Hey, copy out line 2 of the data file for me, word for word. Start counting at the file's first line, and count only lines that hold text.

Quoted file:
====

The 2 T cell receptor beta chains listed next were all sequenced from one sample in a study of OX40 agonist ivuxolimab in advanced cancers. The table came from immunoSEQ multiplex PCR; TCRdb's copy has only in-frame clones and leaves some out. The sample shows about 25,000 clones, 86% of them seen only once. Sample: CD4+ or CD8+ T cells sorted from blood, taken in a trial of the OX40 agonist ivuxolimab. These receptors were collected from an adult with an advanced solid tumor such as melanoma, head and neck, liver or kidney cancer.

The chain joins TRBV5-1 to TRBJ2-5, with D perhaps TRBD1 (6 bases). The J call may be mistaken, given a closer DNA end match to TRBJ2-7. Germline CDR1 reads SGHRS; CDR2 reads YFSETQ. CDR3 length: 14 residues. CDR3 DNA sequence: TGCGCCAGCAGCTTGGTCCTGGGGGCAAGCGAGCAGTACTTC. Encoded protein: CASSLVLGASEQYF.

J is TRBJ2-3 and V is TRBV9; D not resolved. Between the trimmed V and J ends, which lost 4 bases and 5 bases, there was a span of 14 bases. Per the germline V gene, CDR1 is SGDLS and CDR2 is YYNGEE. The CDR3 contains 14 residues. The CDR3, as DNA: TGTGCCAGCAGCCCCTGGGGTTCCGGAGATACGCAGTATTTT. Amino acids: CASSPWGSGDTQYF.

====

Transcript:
The chain joins TRBV5-1 to TRBJ2-5, with D perhaps TRBD1 (6 bases). The J call may be mistaken, given a closer DNA end match to TRBJ2-7. Germline CDR1 reads SGHRS; CDR2 reads YFSETQ. CDR3 length: 14 residues. CDR3 DNA sequence: TGCGCCAGCAGCTTGGTCCTGGGGGCAAGCGAGCAGTACTTC. Encoded protein: CASSLVLGASEQYF.